In which we discover that golden apples are never in convenient places, that it takes persistence to overcome the odds and that turning up with a large army is a very effective rescue strategy. We also find yet again that brothers can be jealous, that kindness & courtesy never go amiss and chopping things with swords can have surprising results.
In which we discover golden apples are never in convenient places, it takes persistence to overcome the odds and that turning up with a large army is a very effective rescue strategy. We also find yet again that brothers can be jealous, that kindness & courtesy never go amiss and that chopping things with swords can have surprising results.
The episode story is the King of England and His Three Sons as collected by Joseph Jacobs in More English Fairy Tales
The recipe for this episode is Apple Cake
If you would like to know a bit more about some of the links and books I used to research this episode you can find them at Further Reading.
The website that I mentioned is Romani Cultural Arts Company
You can also find out more at Hestia’s Kitchen which has all past episodes and the connected recipes on the blog. If you’d like to get in touch about the podcast you can find me on Twitter or Instagram at @FairyTalesFood.
A Romani Fairytale
So what did you think of this tale? The source of this tale is a Romani fairy tale collected by Joseph Jacobs in More English Fairy Tales. He listed as his source Francis Hindes Groome’s In Gypsy Tents, where the informant was John Roberts, a Welsh Roma. The tale told ‘In Gypsy Tents’ includes more involvement from the Roma clans and indeed the old men who help Jack in the story are also said to be Roma. Jack also spends time with the Roma families after he is sentenced to death by his father after his brothers have betrayed him and that is where he learns his skills on the Welsh harp.
Although Joseph Jacobs credits the Roma history here, he does remove most of the references to Roma and Roma families in the tale itself. There is also another version in Ruth Manning-Sanders collection The Red King and the Witch but sadly I wasn’t able to track down a copy in time to compare it.
Fairytales Never Change
This is yet another Jack tale but it does have some other fairytale elements, the betrayal of the youngest prince by his feckless elder brothers as well as the assistance received from three stranger brothers in his task. There are some similarities to the jealous brothers in the Golden Castle that Floated in the Air in that the sleeping princess comes to find her new beloved after he has been betrayed by his brothers.
This princess also has an army which can hold the country to ransom and is not fooled by the pretences of Jack’s elder brothers. She doesn’t have a child this version but does in the In Gypsy Tents tale. There is a touch of the original Sleeping Beauty tale here where the princess becomes pregnant whilst under an enchanted sleep and bears a child. There is too much to unpack in that version here but suffice it to say that its quite problematic.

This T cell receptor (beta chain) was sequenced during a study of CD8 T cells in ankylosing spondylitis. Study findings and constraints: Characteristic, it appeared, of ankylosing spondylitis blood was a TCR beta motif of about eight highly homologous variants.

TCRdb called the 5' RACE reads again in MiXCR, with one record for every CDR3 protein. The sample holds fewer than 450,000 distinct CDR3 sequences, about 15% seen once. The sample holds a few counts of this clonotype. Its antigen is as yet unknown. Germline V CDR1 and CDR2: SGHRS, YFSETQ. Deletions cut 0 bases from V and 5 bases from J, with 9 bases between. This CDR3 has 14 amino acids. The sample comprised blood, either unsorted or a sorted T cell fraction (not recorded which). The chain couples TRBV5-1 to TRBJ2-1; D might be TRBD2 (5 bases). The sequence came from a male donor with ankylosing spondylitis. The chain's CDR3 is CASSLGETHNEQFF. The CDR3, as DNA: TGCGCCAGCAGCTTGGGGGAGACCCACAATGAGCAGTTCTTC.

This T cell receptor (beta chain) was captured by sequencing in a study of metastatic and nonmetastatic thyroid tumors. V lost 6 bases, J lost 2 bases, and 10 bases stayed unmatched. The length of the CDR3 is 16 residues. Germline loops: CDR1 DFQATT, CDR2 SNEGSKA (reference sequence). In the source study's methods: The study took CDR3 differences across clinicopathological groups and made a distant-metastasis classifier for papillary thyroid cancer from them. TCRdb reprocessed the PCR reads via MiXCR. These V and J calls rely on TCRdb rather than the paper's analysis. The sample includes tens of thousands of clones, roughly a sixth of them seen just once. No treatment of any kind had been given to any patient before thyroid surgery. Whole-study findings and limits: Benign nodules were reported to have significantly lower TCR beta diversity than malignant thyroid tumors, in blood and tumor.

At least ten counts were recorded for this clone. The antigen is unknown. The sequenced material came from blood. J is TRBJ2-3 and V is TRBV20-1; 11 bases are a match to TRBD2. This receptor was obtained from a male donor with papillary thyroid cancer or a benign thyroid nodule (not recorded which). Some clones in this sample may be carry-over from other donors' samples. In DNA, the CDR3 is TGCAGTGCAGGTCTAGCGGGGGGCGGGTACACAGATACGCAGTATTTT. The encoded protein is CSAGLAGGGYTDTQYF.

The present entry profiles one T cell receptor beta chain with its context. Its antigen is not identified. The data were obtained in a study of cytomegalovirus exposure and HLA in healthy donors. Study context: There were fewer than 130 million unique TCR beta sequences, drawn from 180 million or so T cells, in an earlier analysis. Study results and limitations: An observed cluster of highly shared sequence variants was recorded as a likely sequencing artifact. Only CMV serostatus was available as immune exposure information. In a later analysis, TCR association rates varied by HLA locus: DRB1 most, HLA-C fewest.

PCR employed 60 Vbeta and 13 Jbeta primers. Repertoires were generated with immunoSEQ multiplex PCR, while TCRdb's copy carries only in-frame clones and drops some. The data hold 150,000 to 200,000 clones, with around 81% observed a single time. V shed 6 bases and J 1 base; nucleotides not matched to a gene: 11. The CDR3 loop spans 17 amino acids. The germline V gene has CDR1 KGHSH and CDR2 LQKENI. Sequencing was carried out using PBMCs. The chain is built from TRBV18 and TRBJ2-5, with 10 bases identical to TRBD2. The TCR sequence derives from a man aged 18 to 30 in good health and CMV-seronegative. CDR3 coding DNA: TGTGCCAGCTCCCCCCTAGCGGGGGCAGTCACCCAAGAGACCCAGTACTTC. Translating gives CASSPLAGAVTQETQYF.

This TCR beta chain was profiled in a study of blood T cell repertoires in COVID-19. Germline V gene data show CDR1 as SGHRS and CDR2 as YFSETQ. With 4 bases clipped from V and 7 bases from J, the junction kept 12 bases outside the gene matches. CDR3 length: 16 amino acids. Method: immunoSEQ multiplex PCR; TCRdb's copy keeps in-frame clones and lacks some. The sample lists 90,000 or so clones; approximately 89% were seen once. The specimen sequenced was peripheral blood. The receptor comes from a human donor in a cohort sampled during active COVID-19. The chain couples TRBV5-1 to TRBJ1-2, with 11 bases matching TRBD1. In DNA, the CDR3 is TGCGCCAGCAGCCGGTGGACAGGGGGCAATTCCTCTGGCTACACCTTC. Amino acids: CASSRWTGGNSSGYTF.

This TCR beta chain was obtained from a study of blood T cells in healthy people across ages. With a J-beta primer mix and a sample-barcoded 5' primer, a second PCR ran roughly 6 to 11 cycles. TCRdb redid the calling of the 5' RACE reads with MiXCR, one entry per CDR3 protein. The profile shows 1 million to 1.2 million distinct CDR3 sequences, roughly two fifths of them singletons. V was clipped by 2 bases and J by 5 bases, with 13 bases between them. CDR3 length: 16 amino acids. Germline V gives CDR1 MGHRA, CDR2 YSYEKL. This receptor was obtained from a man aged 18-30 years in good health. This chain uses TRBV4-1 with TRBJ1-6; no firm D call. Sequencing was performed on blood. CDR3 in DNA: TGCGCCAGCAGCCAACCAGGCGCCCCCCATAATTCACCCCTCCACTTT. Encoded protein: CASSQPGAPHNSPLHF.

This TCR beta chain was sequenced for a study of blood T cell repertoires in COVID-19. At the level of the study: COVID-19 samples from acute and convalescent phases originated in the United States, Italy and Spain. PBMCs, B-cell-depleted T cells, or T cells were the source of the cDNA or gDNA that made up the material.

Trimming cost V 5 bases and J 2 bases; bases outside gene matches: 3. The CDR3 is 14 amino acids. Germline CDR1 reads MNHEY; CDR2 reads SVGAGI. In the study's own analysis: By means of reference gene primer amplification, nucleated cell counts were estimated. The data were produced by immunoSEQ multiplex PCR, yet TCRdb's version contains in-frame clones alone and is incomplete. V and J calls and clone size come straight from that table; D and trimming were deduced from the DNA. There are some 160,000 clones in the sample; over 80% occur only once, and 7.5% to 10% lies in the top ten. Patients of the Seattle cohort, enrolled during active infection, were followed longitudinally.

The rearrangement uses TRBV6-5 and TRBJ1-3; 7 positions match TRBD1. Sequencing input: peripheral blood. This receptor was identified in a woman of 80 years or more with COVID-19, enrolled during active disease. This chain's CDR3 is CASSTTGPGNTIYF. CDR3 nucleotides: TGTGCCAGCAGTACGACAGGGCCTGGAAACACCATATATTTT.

An Apple-Based Quest
This tale differs from the Golden Castle significantly in that the princess is an added extra for Jack to win. The quest to find the golden apples is the main story here and the men who help Jack on his way are more focused on that. Although I will take another side trip to look at the request from Jack’s helpers to cut off their heads so they can regain their youth and riches. This is slightly unusual because this is often the fate of magically enchanted animal helpers rather than supposed humans. Jack doesn’t seem to put up much of a fight.
Get Your Golden Apples Here
We should probably take a closer look at the golden apples as they are the focus of the quest. Apples are a significant item in folklore, myth and legend across the world, definitely not limited to the British Isles. They are possibly the symbol of knowledge in the Garden of Eden. I say possibly because many scholars now agree that the fruit is much more likely to have been either figs or pomegranates.
Apples wont grow well in the area that the Garden of Eden was supposed to be located. They are the symbol of youth to the Norse pantheon in the form of Idunn’s apples that keep them youthful. In fact when Idunn is kidnapped from Asgard all the gods age very quickly. The apples of the Hesperides in Greece fulfil a similar function in that they grant the gift of immortality.
A Celtic Tale
They were particularly important to the myths of the Celts with numerous heroes being carried off by otherworldly women as they slept under apple trees. Gods and Goddesses from Tír na nÓg (Land of Youth) were often depicted carrying an apple branch with golden apples and tinkling leaves so musical that it lulled humans to sleep when they heard it.
Emain Ablach( Isle of Apples) is said to be an island paradise where apples grow at the same time as apple blossoms bloom. It is also the the home of Manannán mac Lir, the Irish sea-god and King of the Otherworld. The magical silver apple branch given to Bran in The Voyage of Bran is also said to come from Emain Ablach.